fmj Active Member

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    I just grabbed a random selection of 5 cases from the 50 i have ready to go. All chambered/ejected fine in the gun.
     
  16. Axxe55

    Axxe55 The Apocalypse Is Coming.....

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    FMJ, remember carbide dies are made to use without lube, but most bottlenecked dies are made to be used with lube unless they are made for using without lube. if you skip lubing the outside on a die that requires lube, you run the risk of a stuck case. also some pistol dies if not made of carbide can require you to lube the case. they are usually cheaper to make and sell than carbide dies.
     
  17. JonM

    JonM Moderator

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    Outside case lube is a must on all bottleneck cartridges regardless of die construction. Carbide rifle dies will stick unlubed cases evertime.

    The inside neck lube is what is optional.
     
  18. robocop10mm

    robocop10mm Lifetime Supporting Member Lifetime Supporter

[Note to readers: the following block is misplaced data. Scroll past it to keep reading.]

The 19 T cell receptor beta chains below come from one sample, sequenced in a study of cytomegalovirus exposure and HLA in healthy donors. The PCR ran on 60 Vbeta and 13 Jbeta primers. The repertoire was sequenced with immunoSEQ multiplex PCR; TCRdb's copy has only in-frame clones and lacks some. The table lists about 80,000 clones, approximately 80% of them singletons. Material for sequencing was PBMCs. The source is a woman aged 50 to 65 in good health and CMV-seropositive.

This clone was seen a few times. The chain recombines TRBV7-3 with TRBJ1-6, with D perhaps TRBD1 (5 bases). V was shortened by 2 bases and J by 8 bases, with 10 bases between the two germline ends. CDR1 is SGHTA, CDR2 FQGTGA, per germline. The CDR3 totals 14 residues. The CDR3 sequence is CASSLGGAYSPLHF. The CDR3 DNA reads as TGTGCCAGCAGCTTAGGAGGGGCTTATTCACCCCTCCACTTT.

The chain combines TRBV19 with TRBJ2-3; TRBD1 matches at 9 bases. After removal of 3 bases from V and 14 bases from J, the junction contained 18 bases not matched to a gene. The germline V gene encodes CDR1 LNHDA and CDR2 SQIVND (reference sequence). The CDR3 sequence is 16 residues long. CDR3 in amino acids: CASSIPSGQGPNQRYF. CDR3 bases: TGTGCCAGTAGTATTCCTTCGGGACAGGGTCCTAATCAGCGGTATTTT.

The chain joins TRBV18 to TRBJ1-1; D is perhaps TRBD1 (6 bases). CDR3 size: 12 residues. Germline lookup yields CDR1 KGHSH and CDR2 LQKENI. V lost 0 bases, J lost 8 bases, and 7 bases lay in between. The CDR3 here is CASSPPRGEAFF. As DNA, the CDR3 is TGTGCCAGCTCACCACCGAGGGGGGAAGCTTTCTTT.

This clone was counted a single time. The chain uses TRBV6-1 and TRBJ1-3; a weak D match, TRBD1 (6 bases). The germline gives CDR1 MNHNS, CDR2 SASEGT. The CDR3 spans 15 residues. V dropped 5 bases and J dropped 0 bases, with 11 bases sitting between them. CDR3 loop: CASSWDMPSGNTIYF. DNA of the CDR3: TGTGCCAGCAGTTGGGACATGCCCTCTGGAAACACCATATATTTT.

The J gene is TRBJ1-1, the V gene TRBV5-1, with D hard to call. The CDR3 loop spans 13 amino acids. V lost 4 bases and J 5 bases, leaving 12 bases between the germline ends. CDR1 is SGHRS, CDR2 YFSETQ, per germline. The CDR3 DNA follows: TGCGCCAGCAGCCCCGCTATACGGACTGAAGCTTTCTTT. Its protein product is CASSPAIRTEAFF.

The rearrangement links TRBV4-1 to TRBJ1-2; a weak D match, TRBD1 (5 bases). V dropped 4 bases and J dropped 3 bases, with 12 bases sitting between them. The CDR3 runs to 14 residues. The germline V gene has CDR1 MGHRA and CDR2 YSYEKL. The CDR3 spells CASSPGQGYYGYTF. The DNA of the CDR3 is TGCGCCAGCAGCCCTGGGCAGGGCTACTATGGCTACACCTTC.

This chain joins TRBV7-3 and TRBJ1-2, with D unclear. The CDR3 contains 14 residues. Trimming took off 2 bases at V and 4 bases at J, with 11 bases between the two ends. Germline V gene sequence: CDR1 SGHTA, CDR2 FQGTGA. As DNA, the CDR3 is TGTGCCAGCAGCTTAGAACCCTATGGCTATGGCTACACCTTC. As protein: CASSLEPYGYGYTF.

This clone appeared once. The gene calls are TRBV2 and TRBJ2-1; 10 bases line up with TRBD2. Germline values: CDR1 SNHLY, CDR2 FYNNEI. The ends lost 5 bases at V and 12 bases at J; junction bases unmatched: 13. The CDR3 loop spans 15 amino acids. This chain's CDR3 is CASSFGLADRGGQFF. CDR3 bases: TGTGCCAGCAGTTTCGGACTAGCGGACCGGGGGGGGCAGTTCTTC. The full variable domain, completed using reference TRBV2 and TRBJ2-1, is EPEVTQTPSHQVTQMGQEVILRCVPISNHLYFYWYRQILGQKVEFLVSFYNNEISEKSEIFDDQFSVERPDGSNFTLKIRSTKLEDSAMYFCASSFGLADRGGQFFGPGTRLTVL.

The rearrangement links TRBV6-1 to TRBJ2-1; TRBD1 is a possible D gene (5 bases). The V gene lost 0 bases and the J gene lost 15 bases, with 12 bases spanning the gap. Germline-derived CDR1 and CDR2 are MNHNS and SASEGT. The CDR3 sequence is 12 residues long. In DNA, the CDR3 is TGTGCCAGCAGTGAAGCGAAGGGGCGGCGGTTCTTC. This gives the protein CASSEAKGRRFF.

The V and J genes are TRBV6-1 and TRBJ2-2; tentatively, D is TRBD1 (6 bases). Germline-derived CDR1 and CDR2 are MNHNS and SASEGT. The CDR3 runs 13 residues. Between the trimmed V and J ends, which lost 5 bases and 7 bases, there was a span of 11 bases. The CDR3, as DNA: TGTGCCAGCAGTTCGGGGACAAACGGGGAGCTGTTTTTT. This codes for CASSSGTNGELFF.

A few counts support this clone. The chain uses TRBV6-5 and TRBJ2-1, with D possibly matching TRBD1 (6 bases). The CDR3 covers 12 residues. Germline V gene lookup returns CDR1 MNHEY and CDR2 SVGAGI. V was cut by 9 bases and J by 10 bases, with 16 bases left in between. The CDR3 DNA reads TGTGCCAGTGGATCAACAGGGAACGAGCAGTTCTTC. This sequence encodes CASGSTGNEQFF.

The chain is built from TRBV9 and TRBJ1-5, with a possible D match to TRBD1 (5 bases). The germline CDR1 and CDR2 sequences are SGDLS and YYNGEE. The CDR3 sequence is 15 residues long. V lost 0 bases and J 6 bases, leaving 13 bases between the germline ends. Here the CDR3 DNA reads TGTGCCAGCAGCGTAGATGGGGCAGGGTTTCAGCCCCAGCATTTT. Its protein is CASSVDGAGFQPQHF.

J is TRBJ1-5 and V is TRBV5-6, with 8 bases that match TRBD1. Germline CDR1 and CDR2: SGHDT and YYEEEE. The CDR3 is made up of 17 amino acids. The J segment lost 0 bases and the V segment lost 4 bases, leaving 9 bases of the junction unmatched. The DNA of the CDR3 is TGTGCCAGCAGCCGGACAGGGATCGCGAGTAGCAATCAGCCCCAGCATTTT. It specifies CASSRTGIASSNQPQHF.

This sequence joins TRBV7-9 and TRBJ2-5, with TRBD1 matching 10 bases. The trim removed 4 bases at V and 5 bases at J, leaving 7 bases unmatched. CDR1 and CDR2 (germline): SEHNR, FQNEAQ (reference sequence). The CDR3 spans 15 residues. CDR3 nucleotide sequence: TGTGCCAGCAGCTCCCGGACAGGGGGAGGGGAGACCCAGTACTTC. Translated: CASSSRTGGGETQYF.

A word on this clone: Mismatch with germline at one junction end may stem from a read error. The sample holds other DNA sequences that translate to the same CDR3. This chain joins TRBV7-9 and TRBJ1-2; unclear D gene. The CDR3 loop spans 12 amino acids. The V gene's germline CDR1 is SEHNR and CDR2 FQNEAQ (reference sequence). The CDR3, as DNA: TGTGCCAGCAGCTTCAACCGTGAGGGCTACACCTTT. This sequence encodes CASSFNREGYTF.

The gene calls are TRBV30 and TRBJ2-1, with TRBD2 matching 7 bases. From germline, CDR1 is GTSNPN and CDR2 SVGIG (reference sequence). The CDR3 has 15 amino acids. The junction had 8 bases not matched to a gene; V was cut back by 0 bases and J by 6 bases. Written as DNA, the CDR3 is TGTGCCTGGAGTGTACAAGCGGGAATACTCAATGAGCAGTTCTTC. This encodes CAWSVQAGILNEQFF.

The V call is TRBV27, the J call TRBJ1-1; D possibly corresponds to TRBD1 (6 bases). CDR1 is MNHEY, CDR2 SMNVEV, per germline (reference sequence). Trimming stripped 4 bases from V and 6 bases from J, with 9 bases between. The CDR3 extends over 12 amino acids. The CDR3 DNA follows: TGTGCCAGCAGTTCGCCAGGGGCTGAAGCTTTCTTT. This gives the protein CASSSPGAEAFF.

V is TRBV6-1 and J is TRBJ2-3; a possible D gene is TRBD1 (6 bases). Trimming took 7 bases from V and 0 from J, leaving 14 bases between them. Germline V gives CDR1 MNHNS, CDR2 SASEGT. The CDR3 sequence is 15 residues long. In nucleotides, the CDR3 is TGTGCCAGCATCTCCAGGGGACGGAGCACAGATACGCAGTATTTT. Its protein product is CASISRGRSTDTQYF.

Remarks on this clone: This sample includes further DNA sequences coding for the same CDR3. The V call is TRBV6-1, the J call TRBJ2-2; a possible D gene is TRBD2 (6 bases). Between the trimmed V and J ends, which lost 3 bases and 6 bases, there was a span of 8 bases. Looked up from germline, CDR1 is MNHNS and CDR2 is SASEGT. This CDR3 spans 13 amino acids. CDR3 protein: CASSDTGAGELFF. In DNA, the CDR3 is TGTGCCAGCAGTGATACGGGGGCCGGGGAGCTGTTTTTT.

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    I lube the inside of about every 5th case on rifles. The lube can ease the expanding process and reduce case stretching. After resizing, run them through the tumbler for a bit to remove the lube.
     
  19. jjfuller1

    jjfuller1 New Member

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    i lube the out side of every case. and the inside every 3rd case. wipe down all the shells after sizing. then trim, clean pocket primer. at this point i then load a primer, powder and seat bullet. once you get past the trimming part the rest is cake... also if you want to make sure you have the proper seating length take a completely empty, trimmed case, and seat a bullet or two. no primers or powders at this point. just shell and bullet. good for making sure your finished product will fit good without wasting primers,powder
     
    Last edited: May 1, 2012
  20. fmj

    fmj Active Member

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    OK, next question!

    I have seated a couple "Dummy" bullets. 1 to 3.280" per manual spec. 1 to 3.275". Both chambered fine. Upon ejection i looked at the bullets and there is a scratch on the bullet that looks like it was seated on the lands of the barrel.

    Also, there is a groove cut in the bullet (the name of this eludes me at the moment...canalure??) for a crimp. The case neck is a couple thousandths below this groove. The entire groove (canalure?) is exposed.

    Would it be ok to seat slightly deeper? also, should i crimp or not? (dont have the crimp die)